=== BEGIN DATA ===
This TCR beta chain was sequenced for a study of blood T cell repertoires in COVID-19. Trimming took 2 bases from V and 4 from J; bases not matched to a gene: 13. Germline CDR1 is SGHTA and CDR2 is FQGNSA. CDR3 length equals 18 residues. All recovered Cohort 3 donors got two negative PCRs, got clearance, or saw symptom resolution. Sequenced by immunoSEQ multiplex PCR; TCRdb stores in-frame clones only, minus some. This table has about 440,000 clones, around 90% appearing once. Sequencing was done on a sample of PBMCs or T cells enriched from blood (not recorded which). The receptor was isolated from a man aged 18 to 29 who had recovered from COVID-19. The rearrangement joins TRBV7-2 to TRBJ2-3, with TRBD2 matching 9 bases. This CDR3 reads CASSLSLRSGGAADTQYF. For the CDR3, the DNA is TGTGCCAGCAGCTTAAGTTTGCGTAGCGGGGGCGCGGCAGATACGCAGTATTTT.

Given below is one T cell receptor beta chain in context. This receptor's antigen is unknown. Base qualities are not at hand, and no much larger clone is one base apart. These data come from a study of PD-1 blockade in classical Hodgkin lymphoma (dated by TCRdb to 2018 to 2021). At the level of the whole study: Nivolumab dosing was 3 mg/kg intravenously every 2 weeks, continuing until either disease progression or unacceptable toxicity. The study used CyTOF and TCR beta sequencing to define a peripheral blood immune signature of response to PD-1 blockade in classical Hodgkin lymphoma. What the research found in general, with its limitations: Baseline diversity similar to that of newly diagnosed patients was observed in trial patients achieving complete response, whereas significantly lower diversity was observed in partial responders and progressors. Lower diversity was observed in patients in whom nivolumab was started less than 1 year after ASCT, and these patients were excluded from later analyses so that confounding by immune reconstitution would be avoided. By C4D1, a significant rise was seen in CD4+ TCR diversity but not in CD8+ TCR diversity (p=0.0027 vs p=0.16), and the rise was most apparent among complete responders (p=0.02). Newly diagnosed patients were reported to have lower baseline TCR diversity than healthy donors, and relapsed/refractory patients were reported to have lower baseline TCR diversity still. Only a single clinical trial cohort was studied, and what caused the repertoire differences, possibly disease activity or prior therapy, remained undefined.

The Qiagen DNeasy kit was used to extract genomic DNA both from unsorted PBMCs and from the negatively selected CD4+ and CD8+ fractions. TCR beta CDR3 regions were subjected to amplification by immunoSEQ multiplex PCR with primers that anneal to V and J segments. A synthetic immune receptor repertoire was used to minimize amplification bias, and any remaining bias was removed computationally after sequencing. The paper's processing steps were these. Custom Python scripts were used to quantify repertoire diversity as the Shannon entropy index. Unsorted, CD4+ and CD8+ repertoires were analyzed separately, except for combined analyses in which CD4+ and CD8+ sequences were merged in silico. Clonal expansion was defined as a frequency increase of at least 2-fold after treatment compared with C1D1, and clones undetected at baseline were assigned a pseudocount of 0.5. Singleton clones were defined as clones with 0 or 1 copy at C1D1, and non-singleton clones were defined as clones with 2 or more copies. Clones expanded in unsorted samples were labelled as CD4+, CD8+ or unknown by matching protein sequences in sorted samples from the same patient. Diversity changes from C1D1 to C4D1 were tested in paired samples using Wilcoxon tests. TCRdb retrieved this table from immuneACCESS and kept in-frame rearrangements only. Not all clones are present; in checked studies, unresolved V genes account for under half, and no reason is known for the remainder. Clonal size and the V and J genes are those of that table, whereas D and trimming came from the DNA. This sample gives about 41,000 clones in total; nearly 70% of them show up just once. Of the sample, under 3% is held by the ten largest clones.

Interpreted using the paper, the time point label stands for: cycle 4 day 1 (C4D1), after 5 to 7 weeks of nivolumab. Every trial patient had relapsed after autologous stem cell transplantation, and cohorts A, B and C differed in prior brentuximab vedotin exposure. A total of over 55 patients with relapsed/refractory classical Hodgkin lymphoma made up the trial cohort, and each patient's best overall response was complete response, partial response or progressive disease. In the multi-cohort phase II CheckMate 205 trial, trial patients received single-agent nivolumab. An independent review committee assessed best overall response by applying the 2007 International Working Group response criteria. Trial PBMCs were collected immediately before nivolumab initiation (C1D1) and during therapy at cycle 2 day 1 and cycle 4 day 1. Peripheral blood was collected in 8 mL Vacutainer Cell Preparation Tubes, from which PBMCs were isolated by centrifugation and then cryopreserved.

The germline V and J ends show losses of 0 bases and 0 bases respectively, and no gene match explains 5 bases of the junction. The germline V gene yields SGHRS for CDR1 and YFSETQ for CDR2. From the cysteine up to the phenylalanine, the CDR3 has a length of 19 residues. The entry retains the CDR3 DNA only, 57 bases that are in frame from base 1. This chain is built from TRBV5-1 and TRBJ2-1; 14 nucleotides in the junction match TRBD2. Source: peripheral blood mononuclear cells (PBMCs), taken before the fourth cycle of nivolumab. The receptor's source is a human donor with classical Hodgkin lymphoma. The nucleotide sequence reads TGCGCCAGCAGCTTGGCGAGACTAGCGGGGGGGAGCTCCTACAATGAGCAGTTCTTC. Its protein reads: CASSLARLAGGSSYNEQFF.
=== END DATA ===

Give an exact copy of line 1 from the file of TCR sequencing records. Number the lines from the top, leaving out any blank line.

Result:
This TCR beta chain was sequenced for a study of blood T cell repertoires in COVID-19. Trimming took 2 bases from V and 4 from J; bases not matched to a gene: 13. Germline CDR1 is SGHTA and CDR2 is FQGNSA. CDR3 length equals 18 residues. All recovered Cohort 3 donors got two negative PCRs, got clearance, or saw symptom resolution. Sequenced by immunoSEQ multiplex PCR; TCRdb stores in-frame clones only, minus some. This table has about 440,000 clones, around 90% appearing once. Sequencing was done on a sample of PBMCs or T cells enriched from blood (not recorded which). The receptor was isolated from a man aged 18 to 29 who had recovered from COVID-19. The rearrangement joins TRBV7-2 to TRBJ2-3, with TRBD2 matching 9 bases. This CDR3 reads CASSLSLRSGGAADTQYF. For the CDR3, the DNA is TGTGCCAGCAGCTTAAGTTTGCGTAGCGGGGGCGCGGCAGATACGCAGTATTTT.